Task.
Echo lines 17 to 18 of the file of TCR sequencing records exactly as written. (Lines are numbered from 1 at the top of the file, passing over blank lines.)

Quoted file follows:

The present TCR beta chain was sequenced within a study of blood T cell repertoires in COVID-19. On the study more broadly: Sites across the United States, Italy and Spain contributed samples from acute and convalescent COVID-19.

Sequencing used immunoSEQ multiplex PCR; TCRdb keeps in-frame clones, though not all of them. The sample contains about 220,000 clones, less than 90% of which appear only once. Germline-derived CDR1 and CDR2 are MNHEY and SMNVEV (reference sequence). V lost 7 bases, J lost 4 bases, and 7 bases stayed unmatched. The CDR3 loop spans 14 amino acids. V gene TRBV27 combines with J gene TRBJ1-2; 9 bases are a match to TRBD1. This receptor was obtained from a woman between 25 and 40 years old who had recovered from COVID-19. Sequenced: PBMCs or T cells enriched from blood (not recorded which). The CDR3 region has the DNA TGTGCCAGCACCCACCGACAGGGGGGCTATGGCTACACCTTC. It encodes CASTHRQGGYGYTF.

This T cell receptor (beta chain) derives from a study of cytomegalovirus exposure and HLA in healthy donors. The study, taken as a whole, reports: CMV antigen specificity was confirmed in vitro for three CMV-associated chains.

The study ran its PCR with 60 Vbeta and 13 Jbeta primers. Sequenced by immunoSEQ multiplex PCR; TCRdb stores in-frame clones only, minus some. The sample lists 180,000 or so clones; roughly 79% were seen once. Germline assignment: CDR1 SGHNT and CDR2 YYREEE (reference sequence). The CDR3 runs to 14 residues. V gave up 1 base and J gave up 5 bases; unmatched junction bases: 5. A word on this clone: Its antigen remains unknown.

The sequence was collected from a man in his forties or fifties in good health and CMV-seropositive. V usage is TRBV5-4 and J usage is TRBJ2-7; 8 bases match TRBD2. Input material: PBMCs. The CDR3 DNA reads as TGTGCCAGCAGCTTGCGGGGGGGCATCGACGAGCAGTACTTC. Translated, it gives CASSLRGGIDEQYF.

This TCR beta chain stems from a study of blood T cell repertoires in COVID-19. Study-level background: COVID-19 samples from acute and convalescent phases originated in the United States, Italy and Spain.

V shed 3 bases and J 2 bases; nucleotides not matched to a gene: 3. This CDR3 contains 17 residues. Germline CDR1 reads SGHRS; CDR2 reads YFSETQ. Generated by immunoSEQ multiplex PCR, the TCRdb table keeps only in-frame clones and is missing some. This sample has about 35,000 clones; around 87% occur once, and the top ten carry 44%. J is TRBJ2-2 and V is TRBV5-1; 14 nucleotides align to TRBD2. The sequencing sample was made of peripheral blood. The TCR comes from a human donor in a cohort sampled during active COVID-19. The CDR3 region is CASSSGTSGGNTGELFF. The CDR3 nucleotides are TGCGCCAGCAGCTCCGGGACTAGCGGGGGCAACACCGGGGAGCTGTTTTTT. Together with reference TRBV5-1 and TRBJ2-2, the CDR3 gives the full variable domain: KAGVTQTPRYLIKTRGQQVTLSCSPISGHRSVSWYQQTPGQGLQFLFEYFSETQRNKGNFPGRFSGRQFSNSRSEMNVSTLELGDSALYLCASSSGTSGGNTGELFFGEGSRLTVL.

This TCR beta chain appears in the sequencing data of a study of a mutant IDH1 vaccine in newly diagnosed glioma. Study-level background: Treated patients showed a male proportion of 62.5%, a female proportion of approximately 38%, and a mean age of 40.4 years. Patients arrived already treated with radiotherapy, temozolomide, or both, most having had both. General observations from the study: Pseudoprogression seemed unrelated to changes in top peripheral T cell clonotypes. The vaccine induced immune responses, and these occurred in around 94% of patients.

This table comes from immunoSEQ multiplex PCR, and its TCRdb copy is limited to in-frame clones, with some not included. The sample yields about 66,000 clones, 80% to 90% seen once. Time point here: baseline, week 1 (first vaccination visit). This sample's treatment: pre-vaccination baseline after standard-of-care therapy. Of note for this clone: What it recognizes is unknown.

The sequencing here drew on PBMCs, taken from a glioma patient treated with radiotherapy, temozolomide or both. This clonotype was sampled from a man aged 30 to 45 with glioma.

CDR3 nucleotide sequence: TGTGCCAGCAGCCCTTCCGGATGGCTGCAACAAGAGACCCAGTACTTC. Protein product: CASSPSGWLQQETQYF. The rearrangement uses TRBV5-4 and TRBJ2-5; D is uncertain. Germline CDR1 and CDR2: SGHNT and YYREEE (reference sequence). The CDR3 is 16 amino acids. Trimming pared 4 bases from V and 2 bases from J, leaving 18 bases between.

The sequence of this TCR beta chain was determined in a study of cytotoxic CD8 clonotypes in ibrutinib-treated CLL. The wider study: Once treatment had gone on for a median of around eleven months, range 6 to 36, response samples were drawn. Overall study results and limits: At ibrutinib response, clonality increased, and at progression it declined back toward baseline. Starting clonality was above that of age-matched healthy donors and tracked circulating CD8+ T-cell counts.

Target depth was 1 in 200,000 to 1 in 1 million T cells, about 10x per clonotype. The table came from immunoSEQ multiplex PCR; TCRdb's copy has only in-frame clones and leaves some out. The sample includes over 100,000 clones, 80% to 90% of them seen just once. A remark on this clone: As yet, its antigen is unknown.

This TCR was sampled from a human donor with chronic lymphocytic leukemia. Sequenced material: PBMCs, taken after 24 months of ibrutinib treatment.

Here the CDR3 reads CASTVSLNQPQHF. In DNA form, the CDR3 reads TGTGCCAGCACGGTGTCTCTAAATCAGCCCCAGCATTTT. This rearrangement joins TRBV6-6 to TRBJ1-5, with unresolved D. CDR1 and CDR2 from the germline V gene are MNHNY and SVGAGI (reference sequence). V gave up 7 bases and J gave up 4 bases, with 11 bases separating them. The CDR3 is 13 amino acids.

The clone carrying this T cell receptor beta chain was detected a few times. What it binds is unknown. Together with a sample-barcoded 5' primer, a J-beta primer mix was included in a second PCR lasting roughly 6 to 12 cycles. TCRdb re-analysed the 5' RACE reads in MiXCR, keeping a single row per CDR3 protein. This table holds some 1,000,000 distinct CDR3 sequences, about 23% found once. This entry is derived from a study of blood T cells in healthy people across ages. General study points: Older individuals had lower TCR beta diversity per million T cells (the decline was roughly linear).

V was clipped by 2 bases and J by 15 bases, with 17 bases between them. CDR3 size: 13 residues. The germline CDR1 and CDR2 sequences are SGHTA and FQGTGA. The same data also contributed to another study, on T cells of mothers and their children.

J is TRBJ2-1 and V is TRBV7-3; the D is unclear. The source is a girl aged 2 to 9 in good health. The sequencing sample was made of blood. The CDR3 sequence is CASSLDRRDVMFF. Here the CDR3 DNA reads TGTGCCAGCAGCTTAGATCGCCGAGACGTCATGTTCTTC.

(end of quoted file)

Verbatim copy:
V was clipped by 2 bases and J by 15 bases, with 17 bases between them. CDR3 size: 13 residues. The germline CDR1 and CDR2 sequences are SGHTA and FQGTGA. The same data also contributed to another study, on T cells of mothers and their children.

J is TRBJ2-1 and V is TRBV7-3; the D is unclear. The source is a girl aged 2 to 9 in good health. The sequencing sample was made of blood. The CDR3 sequence is CASSLDRRDVMFF. Here the CDR3 DNA reads TGTGCCAGCAGCTTAGATCGCCGAGACGTCATGTTCTTC.